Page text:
Do your managers look for teachable moments in their day to day managerial experiences? Here are examples of what I mean by teachable moments:
- The same problem shows up…the details vary, but the underlying problem is there.
- Someone who is well intentioned fails to anticipate the impact of their actions which results in conflict.
- Context is missing and that results in solutions not big enough to effectively address a problem.
Do these sound familiar? These situations are ripe with teachable moments.
Unfortunately, some managers are quick to jump in to save the day (it seems faster) instead of helping people develop and use critical thinking skills or even just take time to think strategically about a problem that occurs regularly.
Instead of putting a bandage on the problem or giving advice…managers can use questions to redirect attention to learning better ways of solving problems.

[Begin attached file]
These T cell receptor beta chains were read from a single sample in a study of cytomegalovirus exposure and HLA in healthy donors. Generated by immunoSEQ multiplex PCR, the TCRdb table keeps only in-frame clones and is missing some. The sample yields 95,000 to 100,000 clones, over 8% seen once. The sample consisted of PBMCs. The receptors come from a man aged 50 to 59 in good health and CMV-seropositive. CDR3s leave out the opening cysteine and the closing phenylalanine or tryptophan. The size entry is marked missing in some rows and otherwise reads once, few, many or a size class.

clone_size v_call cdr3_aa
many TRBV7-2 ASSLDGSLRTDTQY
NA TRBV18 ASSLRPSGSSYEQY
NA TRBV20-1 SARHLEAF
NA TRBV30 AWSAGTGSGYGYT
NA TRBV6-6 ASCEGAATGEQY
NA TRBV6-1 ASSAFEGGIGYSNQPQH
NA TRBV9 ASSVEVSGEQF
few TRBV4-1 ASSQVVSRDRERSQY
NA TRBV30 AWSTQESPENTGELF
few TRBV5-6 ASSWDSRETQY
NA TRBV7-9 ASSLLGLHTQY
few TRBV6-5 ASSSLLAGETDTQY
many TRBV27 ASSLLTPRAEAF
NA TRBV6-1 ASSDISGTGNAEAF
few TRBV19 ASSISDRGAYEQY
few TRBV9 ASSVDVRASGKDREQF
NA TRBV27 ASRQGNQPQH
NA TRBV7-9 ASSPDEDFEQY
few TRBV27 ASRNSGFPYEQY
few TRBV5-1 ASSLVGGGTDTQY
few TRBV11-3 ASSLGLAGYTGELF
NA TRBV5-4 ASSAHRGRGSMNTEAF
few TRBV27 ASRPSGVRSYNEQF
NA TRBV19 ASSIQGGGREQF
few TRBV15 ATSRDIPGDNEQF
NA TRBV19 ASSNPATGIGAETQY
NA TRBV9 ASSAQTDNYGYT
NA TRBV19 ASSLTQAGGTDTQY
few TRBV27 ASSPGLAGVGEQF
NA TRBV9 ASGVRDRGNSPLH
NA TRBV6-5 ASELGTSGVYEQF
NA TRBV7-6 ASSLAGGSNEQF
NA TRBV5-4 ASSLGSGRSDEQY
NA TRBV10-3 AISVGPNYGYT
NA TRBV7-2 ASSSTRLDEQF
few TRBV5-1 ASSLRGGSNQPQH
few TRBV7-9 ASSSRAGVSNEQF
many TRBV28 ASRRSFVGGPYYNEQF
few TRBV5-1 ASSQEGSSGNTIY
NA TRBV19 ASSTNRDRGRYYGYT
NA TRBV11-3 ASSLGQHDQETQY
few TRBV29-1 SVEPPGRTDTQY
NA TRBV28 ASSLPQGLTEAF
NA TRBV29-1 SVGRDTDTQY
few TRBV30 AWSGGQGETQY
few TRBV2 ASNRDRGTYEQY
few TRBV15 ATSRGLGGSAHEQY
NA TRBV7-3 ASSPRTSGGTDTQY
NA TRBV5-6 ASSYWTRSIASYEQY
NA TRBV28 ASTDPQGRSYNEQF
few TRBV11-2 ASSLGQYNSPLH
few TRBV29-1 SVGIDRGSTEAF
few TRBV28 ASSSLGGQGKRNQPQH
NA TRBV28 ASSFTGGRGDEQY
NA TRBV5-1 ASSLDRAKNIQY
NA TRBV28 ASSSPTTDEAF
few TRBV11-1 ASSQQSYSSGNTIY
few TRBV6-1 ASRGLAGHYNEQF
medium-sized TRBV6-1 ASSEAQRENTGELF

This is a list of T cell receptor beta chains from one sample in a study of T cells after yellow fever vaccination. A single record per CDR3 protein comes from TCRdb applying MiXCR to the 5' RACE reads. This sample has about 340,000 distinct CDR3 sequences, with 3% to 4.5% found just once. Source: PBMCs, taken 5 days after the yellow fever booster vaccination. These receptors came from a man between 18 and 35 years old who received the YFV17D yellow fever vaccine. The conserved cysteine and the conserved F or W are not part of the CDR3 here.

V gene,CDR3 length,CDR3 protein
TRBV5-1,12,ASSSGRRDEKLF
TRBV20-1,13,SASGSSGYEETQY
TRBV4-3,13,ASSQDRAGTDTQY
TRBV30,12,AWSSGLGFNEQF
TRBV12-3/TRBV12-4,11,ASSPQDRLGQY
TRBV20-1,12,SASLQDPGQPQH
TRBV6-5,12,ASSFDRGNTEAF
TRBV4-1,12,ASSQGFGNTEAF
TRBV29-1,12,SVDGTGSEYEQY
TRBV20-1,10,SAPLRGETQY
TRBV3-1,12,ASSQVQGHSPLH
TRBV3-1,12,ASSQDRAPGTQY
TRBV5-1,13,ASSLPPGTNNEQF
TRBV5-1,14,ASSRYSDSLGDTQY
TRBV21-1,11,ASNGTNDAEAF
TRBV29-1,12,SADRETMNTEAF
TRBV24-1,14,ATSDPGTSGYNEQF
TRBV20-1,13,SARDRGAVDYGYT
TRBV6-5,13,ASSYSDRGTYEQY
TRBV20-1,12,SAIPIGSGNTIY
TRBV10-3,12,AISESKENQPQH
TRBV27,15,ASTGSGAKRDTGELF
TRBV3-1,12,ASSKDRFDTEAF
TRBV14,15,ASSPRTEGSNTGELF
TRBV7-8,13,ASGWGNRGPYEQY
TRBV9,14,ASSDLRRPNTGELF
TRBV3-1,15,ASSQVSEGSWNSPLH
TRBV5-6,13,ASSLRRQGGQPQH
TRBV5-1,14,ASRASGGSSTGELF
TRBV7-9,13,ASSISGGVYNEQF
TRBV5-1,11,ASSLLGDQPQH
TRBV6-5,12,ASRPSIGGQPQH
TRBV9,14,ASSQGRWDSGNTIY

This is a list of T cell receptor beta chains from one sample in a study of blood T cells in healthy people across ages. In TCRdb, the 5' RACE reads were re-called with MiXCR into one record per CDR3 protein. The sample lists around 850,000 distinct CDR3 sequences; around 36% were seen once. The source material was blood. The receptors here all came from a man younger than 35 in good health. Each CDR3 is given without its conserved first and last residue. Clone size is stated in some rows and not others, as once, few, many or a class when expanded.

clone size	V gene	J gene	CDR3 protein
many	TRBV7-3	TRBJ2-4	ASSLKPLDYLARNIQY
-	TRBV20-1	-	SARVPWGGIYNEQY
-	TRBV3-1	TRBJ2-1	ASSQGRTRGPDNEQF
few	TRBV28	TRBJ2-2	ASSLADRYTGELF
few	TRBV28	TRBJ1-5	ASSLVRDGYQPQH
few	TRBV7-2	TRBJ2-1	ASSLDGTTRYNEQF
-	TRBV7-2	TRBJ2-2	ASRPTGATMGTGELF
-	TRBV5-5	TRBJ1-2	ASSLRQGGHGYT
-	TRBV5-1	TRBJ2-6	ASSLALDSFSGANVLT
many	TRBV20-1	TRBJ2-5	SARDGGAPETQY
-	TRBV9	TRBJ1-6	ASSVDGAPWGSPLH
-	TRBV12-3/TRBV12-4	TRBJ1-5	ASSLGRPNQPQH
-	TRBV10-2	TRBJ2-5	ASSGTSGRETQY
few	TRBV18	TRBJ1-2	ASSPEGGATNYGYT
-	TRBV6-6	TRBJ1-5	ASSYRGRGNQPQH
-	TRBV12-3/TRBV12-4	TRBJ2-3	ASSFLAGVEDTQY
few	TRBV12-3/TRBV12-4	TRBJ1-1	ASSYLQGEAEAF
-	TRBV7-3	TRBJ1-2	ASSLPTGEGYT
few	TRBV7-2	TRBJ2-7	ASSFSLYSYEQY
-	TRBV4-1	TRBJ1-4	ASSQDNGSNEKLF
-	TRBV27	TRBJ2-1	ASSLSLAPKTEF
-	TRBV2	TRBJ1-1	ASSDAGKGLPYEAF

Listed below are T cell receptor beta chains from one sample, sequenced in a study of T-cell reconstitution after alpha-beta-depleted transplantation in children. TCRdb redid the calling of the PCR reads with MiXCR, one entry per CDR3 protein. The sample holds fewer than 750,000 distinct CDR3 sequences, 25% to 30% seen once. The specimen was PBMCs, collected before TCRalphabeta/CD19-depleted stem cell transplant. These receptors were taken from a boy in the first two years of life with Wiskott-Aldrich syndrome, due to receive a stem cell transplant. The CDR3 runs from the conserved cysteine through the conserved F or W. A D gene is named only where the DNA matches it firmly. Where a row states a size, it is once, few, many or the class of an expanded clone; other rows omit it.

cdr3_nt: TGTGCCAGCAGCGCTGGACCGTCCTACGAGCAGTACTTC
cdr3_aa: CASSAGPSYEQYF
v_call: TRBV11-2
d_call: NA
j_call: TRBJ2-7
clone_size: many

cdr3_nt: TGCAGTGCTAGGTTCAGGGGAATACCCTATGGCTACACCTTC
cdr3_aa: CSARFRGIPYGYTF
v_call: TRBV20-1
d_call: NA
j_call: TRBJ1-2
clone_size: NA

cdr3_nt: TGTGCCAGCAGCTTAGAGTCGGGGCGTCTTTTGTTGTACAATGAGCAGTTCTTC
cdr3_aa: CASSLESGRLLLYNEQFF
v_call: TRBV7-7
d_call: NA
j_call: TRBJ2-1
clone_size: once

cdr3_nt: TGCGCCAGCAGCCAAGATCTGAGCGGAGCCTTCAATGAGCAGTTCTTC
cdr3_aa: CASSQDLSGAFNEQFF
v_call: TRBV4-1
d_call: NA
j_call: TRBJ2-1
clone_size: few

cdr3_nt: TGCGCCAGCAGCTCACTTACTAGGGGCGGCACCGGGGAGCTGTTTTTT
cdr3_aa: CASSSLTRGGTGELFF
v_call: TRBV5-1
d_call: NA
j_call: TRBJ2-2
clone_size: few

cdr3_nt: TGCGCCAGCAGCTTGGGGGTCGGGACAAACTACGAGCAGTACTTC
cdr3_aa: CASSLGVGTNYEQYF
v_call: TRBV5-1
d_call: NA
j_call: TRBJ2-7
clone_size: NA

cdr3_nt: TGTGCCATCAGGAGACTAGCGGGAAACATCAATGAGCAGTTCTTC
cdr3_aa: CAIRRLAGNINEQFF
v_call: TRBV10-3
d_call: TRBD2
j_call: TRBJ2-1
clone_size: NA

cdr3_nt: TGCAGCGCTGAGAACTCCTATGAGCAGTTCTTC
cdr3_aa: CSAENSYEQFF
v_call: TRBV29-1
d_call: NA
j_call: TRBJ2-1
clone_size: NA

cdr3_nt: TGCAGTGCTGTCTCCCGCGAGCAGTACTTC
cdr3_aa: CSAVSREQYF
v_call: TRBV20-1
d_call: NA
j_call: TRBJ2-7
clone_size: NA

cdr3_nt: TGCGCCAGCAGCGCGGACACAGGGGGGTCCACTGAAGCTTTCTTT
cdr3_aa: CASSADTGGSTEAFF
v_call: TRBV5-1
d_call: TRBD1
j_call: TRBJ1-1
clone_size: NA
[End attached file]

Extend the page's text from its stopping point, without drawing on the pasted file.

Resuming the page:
Use Questions as Change Management Tools
Here are seven learning prompts to use in teachable moment conversations. These questions lead to reflection, discovery and they facilitate experiential learning. When situations like those described above arise, the manager can ask:
- What do you notice?
- Does that happen a lot?
- Why do you think it happens?
- Where else (or when else) does something similar happen?
- How will you use your observation?
- What do you need to know next?
- What will you change?
Once a manager tries these out, they should develop their own, more relevant questions. These are examples that illustrate the concept of using discovery questions to spark learning that leads to authentic change.
Good Coaching Facilitates Change
Coaching is it’s own skill set. Unfortunately too many associate coaching with simply giving feedback.
Feedback doesn’t go far enough to break the cycle in the teachable moment scenarios described above.
Successful coaching works best when it stimulates an employee’s self directed learning. With self directed learning, people are learning to solve a problem rather than revert to familiar well worn paths that just don’t work anymore.
They develop the capacity to think through a variety of contexts and conditions and consider the bigger picture.
Learning to effectively use open ended discovery questions is a core change management competency.